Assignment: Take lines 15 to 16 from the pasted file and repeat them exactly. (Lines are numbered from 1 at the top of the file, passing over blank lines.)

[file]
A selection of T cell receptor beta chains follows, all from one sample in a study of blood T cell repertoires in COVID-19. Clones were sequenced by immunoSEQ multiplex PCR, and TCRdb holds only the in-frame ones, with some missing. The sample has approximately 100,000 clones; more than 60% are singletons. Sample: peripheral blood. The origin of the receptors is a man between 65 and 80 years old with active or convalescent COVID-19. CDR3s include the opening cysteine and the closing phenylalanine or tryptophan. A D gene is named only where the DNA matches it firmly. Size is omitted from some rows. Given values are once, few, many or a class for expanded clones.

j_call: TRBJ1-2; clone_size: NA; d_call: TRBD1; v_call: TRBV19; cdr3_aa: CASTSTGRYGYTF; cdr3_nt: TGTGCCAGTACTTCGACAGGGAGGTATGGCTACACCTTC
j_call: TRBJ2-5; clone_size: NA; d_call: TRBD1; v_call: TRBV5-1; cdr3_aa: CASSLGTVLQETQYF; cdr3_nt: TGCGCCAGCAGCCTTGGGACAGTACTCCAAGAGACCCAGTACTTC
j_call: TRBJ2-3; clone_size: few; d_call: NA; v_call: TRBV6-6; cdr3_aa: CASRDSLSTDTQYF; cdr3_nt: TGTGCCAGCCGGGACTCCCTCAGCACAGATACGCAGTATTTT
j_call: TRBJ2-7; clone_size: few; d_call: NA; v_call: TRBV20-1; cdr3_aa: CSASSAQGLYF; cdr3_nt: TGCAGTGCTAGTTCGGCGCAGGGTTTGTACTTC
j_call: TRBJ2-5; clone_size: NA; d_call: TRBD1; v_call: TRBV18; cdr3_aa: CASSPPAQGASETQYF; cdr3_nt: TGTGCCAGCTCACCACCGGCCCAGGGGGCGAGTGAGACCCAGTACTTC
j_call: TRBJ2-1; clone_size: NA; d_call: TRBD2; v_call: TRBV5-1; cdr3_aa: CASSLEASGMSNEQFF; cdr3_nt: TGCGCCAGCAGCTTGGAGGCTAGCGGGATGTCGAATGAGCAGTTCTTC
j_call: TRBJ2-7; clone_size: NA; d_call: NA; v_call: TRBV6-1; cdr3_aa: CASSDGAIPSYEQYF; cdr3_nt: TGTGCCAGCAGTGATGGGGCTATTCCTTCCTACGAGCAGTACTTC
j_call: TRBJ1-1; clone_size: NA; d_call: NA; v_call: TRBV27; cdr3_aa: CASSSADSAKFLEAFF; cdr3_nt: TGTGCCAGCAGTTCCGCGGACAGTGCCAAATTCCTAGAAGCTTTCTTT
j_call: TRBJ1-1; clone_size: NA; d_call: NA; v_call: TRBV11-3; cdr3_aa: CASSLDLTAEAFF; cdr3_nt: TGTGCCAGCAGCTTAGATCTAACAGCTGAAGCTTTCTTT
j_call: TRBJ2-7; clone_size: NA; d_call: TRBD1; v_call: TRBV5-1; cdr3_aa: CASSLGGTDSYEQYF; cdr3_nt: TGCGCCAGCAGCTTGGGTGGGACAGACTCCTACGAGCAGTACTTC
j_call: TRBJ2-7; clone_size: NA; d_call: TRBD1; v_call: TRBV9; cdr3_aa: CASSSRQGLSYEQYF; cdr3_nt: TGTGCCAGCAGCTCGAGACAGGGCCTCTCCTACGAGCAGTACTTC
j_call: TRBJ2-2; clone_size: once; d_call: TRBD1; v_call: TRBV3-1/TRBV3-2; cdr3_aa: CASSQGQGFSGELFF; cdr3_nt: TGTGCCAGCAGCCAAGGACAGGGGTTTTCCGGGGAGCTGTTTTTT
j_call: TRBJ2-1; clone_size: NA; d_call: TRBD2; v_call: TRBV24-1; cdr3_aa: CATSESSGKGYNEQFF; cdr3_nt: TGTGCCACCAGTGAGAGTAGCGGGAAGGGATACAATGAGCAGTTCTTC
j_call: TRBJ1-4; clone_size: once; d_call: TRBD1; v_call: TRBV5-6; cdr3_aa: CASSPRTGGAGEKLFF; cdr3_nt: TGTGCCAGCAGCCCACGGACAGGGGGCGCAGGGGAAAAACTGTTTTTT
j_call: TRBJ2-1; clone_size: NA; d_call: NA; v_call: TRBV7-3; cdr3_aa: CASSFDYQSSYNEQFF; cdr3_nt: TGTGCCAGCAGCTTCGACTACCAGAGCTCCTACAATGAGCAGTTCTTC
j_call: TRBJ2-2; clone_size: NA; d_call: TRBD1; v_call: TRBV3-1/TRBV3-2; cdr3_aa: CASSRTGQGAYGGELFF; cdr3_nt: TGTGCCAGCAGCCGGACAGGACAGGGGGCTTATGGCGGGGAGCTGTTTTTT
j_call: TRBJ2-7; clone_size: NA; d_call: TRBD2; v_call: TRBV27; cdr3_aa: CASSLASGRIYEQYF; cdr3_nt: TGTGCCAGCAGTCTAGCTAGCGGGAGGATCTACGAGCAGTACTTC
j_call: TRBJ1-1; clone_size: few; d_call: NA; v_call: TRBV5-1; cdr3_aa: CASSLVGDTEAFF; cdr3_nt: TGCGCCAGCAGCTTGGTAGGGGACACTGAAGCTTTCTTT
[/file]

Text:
j_call: TRBJ1-4; clone_size: once; d_call: TRBD1; v_call: TRBV5-6; cdr3_aa: CASSPRTGGAGEKLFF; cdr3_nt: TGTGCCAGCAGCCCACGGACAGGGGGCGCAGGGGAAAAACTGTTTTTT
j_call: TRBJ2-1; clone_size: NA; d_call: NA; v_call: TRBV7-3; cdr3_aa: CASSFDYQSSYNEQFF; cdr3_nt: TGTGCCAGCAGCTTCGACTACCAGAGCTCCTACAATGAGCAGTTCTTC